Hamish McRae: Why the stock market's latest wobble signals worry over the business cycle

The wobble on the financial markets of the past week or so has refocused attention on the nature of the business cycle. Up to now, world growth seems to have blithely ignored rising energy and commodity prices and rising interest rates. Meanwhile, the markets have long been unfazed by the US current account deficit, now close to 7 per cent of GDP.

But wobble signals worries. That there should be some falls in share prices and the dollar is unsurprising. The equity markets have had a very strong run and pauses are inevitable. You can make a reasonable assumption that provided global growth continues most markets are not overpriced. The really quite sharp fall of the dollar, though, is different. It may be welcome from a global macroeconomic perspective - a bit of reality at last - but it will not, in the short term at least, do much to cut the deficit. It is a necessary precondition for correcting that, but it seems sensible to expect a long adjustment, and a correspondingly long period of relative dollar weakness.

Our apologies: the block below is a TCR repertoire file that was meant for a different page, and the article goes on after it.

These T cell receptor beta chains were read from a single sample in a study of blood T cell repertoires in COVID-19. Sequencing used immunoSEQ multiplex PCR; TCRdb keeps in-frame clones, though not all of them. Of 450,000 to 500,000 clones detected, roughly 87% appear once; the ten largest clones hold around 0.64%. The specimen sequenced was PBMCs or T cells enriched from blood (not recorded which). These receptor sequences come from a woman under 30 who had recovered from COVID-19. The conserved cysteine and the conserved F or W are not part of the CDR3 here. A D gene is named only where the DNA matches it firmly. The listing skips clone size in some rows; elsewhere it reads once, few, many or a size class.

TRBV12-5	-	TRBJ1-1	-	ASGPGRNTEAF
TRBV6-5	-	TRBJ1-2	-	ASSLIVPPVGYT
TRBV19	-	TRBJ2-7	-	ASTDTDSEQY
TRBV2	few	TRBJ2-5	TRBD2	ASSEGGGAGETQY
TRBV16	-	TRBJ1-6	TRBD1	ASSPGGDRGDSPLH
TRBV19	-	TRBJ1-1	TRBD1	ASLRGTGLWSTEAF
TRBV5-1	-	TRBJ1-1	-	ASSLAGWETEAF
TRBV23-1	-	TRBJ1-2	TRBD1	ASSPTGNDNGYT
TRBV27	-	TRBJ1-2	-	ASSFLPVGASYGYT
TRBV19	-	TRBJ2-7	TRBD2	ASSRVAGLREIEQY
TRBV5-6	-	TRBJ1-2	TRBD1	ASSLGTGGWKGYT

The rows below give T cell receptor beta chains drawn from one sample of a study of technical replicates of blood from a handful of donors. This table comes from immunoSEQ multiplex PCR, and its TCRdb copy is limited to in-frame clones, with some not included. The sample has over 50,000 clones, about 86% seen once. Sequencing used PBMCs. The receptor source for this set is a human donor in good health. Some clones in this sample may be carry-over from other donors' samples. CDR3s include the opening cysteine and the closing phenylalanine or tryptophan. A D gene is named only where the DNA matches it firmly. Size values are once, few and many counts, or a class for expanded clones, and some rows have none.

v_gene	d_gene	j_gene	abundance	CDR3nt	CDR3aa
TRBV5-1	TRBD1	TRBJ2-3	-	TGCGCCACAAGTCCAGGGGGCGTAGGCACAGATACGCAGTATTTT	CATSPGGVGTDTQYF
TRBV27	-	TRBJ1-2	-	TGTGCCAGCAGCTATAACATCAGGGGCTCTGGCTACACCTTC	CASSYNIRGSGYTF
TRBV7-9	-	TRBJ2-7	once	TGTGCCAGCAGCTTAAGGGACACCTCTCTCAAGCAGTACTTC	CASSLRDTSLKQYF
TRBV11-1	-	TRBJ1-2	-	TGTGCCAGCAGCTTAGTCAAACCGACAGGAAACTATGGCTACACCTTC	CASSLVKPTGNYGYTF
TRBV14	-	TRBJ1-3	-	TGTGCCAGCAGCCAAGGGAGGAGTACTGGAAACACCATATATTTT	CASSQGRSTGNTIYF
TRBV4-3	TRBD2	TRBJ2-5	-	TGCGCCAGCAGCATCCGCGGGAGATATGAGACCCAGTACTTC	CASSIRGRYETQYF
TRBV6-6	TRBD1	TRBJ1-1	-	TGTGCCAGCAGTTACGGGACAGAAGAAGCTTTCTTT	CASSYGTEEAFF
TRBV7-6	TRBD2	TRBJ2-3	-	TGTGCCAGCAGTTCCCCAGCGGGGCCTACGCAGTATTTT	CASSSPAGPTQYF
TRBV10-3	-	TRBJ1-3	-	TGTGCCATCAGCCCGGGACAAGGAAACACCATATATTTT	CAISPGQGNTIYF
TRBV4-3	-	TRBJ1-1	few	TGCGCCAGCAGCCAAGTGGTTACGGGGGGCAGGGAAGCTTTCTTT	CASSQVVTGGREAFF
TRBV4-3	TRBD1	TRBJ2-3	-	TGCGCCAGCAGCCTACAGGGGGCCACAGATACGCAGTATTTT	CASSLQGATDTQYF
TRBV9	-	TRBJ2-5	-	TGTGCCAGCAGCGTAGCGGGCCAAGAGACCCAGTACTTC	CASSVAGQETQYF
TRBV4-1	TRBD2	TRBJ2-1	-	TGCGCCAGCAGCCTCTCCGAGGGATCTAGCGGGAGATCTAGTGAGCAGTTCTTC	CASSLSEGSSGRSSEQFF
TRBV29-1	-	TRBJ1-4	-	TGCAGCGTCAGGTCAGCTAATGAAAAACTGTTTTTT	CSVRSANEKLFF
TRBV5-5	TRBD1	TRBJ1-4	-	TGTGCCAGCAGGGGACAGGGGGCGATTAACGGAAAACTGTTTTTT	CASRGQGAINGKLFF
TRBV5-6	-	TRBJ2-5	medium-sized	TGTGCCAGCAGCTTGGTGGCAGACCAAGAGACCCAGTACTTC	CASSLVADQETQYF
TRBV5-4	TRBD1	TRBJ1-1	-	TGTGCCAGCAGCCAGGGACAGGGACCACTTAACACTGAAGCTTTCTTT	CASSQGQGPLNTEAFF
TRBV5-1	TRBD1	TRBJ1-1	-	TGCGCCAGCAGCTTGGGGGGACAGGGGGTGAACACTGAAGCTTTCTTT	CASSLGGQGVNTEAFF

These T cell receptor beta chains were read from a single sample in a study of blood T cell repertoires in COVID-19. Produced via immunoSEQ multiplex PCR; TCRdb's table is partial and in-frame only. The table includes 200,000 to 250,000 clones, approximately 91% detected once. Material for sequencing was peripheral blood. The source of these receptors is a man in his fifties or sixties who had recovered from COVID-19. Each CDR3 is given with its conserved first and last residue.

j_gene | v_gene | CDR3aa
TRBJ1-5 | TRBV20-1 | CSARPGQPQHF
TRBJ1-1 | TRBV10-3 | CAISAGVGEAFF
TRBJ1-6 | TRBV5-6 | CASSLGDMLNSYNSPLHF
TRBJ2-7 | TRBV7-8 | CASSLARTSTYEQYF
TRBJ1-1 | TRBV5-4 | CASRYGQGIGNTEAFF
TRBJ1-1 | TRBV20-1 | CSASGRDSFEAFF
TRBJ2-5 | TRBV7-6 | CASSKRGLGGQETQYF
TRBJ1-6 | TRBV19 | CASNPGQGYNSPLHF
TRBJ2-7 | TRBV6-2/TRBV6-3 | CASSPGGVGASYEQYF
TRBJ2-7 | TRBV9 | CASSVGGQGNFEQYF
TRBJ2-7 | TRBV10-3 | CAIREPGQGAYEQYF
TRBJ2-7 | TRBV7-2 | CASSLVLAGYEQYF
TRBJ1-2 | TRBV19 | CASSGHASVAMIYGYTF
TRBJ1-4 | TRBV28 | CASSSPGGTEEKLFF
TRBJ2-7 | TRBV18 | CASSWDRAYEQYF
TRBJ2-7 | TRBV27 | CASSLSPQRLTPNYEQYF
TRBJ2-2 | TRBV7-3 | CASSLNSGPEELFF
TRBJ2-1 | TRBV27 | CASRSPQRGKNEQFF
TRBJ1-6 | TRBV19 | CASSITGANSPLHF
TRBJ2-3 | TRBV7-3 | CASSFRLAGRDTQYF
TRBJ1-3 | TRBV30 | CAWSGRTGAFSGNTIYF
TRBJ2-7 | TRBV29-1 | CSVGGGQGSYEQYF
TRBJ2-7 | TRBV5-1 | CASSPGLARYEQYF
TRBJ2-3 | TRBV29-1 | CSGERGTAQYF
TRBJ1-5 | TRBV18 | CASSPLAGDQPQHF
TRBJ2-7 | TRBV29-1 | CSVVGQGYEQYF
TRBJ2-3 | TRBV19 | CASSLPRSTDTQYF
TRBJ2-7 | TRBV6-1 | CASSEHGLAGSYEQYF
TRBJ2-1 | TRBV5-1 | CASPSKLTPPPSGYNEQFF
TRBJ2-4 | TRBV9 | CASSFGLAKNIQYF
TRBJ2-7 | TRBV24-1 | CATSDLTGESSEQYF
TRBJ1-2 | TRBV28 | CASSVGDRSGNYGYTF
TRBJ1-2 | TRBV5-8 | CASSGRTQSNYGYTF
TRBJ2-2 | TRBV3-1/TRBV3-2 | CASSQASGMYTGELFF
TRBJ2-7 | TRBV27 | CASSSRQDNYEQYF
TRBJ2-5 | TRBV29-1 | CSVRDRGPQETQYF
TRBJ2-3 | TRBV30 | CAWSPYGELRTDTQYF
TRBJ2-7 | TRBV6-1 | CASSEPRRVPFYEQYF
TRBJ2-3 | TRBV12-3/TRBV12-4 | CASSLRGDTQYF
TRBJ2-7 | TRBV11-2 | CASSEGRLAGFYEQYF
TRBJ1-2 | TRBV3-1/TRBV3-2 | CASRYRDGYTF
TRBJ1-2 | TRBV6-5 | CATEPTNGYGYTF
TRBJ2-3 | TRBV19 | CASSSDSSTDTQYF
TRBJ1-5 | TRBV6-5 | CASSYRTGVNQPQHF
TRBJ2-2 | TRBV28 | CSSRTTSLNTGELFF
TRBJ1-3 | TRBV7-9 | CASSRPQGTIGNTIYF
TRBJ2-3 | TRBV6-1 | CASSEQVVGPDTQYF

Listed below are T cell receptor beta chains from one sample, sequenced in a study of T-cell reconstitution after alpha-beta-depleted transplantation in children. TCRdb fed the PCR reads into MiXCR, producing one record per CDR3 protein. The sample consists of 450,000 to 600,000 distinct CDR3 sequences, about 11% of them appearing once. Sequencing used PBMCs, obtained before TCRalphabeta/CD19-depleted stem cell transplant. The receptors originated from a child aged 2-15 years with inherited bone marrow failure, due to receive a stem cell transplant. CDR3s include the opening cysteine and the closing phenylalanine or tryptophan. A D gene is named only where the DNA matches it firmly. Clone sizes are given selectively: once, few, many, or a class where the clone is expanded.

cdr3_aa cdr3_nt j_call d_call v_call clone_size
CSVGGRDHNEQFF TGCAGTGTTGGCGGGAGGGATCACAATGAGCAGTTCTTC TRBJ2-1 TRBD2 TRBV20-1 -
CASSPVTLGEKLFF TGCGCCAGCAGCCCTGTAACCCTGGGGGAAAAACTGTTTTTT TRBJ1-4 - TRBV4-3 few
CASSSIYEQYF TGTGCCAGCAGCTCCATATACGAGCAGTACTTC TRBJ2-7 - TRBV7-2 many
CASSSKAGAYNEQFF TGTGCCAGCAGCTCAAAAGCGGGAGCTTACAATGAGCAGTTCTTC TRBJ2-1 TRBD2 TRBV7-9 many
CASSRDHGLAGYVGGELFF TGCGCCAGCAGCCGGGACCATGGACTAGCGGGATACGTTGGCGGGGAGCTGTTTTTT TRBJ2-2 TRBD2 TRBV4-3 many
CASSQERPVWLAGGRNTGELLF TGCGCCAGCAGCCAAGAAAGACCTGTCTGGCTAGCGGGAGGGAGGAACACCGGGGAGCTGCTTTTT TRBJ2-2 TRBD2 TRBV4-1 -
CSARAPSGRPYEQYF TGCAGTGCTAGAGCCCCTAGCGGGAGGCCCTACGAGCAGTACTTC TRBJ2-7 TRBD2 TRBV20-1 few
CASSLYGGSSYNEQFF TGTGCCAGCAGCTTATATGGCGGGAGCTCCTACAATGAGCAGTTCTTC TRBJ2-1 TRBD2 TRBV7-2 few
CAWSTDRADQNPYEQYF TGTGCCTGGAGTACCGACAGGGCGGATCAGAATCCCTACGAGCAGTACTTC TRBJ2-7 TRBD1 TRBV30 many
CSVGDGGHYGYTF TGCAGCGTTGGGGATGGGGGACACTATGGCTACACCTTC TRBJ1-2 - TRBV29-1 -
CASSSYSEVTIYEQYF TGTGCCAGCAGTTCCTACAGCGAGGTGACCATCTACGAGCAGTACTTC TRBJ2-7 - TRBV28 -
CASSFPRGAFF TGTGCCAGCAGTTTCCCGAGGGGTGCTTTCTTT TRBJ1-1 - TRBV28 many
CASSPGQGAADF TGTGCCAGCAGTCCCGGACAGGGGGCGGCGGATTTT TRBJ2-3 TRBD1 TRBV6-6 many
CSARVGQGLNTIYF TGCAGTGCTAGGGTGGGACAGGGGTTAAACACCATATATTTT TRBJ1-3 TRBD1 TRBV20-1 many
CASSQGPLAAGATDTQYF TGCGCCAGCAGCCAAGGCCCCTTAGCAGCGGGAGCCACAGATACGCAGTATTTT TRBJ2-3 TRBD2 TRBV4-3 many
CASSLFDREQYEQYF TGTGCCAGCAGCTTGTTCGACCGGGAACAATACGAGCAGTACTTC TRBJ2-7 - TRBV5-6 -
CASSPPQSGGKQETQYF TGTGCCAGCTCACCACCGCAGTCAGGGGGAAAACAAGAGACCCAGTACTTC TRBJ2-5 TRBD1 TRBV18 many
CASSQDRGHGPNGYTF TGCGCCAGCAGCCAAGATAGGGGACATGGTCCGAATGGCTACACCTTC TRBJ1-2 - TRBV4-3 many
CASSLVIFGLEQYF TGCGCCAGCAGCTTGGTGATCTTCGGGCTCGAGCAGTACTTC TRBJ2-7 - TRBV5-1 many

The fundamental question, however, is whether global growth can continue while the US has a period of slower growth. If the US economy does indeed slow that removes the developed world's main engine of growth. Continental Europe may grow a bit but don't expect much. There are some doubts about Japan's recent recovery. The UK will have OK growth but we remain vulnerable to a correction in the housing market. Conclusion: do not expect the developed world to grow any faster and viewed overall it will probably slow down a bit in the next couple of years. What then?

Well, we are so used to talking about the world economy in terms of the performance of the G7 developed economies that we tend to forget the change in the balance of economic power that is taking place with astonishing speed. Sure, we talk about the rise of China and India but we usually see this in terms of what effect this has on oil prices or commodity markets, or in holding down global inflation in manufactured goods.